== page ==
You don’t think about rice much. That’s unless you work in a sushi restaurant perhaps. Most people don’t even eat rice in the world. The ones who do tend to be labelled AZN but in truth, plenty non AZNs eat rice too. I’ve actually been thinking about it a lot recently. Partly because Rene Redzepi made an unusual dessert from it in the last edition of Cook It Raw. Partly because my housemate decided to start making moonshine/makgeolli (he’s Singaporean to boot, not Korean). Partly because I work in a Japanese restaurant.

When I was young, I used to eat a lotta rice. I used to get double serves all the time. My grandma called me rice bucket/fan tong. I think all AZN kids might be like this regardless of whether you’re Chinese, Japanese, Korean, Indian, Malay, Thai or whatever… We eat a lotta rice. I didn’t hate eating the blandness at all. I often found that I needed it to eat some delicious sauce or whatever. It was the perfect complement.

I was also spoiled, growing up in Singapore. I got good rice. Whether it was the intricate stock steamed perfection of Chicken Rice or the saffron looseness of briyani or perfectly loose and golden egg coated fried rice, it was always good. Of course, I also had the experience of cooking rice as a child, putting my hand into the pot to feel for the water to rice ratio. If I screwed it up, I’d get a soggy mess or maybe crunchy cereal.

As I got older, my family’s tastes gravitated toward Japanese short or medium grain rice. We liked the firmer bite and the texture. When I moved to Sydney, the rice of choice now, is restricted to Korean medium grain that is cooked in a Cuckoo, a talking rice cooker which is also a pressure cooker. This is often mixed with black rice or brown rice, which I abhor. I like it whiter than white. I’m totes rice-ist in this respect. Coloured rice I label as grains, not rice. Cuckoo is amazing. Not only does it sing out when the rice is ready, it also hisses a load of steam to let you know it’s cooked well under pressure. This pressure is what enables the rice to typically come out bloody perfect. So much so that everytime I eat rice out of a Cuckoo at home, I’m extolling it’s virtues. Koreans make the best home rice cookers.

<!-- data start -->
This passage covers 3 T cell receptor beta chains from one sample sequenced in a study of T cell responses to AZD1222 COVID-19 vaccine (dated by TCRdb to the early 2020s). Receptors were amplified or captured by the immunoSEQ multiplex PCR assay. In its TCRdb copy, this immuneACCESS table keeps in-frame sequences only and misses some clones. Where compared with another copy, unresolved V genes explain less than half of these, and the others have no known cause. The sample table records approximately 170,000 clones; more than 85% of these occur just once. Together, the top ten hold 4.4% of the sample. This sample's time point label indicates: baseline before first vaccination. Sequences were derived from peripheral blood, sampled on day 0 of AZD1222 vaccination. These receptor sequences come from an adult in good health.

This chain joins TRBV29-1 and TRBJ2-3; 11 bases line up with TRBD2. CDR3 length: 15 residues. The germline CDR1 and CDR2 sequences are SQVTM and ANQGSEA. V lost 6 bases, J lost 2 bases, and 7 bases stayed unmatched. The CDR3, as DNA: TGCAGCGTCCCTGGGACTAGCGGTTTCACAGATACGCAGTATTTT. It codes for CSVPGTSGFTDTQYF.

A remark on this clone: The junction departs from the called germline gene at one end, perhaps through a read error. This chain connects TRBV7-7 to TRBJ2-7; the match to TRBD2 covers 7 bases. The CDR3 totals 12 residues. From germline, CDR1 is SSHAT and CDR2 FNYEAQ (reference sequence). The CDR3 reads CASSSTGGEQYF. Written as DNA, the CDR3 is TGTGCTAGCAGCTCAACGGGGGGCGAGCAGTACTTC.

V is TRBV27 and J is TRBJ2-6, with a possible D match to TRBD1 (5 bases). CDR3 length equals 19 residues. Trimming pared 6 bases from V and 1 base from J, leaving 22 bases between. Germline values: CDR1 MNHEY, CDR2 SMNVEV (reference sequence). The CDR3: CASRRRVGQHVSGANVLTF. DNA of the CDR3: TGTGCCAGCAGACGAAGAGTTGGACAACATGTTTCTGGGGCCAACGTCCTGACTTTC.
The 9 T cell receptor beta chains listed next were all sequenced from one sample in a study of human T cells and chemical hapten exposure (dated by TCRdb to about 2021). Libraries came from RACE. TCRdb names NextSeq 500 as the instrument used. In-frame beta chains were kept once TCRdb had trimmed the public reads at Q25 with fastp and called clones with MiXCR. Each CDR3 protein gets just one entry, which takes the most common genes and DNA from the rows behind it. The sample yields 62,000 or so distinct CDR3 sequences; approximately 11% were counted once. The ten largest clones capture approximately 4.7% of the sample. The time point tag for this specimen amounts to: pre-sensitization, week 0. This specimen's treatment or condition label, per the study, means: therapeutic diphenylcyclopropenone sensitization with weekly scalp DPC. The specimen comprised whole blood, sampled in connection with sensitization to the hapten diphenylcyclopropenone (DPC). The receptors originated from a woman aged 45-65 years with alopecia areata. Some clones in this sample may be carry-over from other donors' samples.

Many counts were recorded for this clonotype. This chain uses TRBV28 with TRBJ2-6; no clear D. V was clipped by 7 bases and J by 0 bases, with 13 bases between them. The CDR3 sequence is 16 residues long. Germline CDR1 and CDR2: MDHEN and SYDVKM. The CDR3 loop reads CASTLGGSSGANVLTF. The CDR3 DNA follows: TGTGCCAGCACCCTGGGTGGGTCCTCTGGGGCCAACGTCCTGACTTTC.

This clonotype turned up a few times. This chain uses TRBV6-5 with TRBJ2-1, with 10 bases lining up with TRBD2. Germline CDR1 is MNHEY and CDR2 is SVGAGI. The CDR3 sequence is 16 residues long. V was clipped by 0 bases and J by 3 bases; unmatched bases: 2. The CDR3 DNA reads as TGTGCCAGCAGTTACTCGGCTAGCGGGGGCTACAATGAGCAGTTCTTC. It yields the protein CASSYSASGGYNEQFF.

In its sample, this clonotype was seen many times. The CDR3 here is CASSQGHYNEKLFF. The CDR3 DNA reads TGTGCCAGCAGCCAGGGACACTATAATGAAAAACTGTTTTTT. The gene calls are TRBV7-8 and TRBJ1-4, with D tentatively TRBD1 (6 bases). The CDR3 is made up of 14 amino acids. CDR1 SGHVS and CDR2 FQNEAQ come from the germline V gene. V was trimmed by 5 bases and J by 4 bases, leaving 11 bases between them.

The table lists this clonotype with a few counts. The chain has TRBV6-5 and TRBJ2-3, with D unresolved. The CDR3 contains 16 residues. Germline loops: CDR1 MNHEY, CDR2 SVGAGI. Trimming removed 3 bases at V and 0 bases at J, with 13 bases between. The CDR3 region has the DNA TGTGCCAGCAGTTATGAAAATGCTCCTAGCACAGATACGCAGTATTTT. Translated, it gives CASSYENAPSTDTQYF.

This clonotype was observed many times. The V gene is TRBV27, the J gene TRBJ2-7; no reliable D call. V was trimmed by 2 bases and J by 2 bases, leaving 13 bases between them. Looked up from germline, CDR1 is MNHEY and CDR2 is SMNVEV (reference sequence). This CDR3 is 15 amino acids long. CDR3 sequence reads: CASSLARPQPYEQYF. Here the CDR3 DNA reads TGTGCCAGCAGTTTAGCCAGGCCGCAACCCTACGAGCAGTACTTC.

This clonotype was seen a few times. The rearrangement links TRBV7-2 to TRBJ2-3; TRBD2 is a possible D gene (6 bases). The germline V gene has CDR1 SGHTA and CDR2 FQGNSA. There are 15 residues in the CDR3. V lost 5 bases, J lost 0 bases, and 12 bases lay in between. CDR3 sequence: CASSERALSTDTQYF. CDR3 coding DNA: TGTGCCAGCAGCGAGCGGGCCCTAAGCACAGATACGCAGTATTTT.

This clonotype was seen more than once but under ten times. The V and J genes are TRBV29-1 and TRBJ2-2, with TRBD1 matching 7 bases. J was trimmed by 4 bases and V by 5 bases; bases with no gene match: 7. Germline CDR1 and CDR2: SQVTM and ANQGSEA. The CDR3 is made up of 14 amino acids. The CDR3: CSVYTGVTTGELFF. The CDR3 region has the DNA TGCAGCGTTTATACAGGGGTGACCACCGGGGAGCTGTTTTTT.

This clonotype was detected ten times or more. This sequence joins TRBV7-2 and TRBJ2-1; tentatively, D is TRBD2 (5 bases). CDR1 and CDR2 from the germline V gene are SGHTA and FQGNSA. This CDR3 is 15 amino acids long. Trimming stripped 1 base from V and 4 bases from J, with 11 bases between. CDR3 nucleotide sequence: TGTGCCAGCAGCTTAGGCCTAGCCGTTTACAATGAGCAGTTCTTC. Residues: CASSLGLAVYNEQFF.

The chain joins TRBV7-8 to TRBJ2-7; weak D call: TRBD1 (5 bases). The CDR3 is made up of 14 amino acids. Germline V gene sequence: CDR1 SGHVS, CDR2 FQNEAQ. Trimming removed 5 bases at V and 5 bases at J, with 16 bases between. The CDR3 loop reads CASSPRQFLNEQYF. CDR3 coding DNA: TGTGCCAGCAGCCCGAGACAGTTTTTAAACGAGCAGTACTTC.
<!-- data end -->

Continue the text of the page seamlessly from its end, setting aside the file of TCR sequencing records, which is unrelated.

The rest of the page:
Pressure is hugely important in cooking rice. Jiro Ono knows this to be true. In the documentary, Jiro Dreams of Sushi, they are shown to cook the rice with a great weight on the lid of the pot. This produces the pressure necessary to cook the rice well. It’s totally neglected in a lot of older rice cookers and how most people cook rice. The Koreans and Japanese know what’s up when it comes to applying pressure to rice.

Working in a Japanese restaurant, I’m up close and personal with washing rice. We use two types of rice. One for sushi and one for plain white rice. The sushi rice is spectacular. It’s up there with the best I’ve had, in Japan/Korea/China/Singapore etc. It’s maybe not the best of the best but we’re getting into a rarefied atmosphere. The plain rice is less so. I like to eat the sushi rice before and after the vinegar is mixed in. This tells you if it’s been soaked well, washed well and cooked with the right amount of water. I think our cooker lacks great pressure but the rice itself does the trick.

I also learned about Uncle Ben’s, a brand of parboiled rice that always comes out perfect and is totally idiot proof. The texture is just superb because they do most of the work for you. I had this at a Turkish/kebab type joint in Surry Hills. The only drawback is that it doesn’t have that fresh cooked flavour, in fact, it’s got a bit of a metallic twang to it that’s not noticeable if you’re eating it with smelly chargrilled goat.

One of my best rice experiences came at Thai Pothong, in Newtown. Thai’s use fragrant jasmine rice and at most joints, they can come up with soft, soggy stuff that’s not all that great. Actually, in general, I’d rate South East Asia as poorer skilled in cooking rice versus the Koreans and Japanese. So when I had jasmine rice that was firm but fluffy and delicious as is, it was awesome.

When it comes to basmati though, I’m not a big fan. I think of basmati as a different beast, something that’s got great flavour but something that also needs flavour. It’s not blandly tasty like long/medium/short grains. It’s a skinny, starchless anomaly of it’s own. Again, I just see it as different to what I typically think of as rice. I’m sure my perspective would be totally different were I born in South Asia. Still, personal preference or not, I think rice that’s fluffy, firm and texturally intriguing with a seeming blandness is absolute perfection. Basmati, for me, has a one note kinda of texture and has too much flavour going on which detracts so it needs to be paired with something. I like rice you can eat by itself without any accompaniments and yet be completely enthralled by. This last part is the most difficult to achieve but it’s what I aspire.

Recently, I had the opportunity to further appreciate the wonder that is well cooked rice. I ate at a food court in an outer Sydney suburb and it was a revelation in how to make a rice smudge. I was taught to eat all the grains or I’d get pimples/African kids would haunt my dreams… I couldn’t. It was despicable. A crime. It taught me that some people just don’t care at all about the simple things but these very things are actually the most important.

Respect rice.

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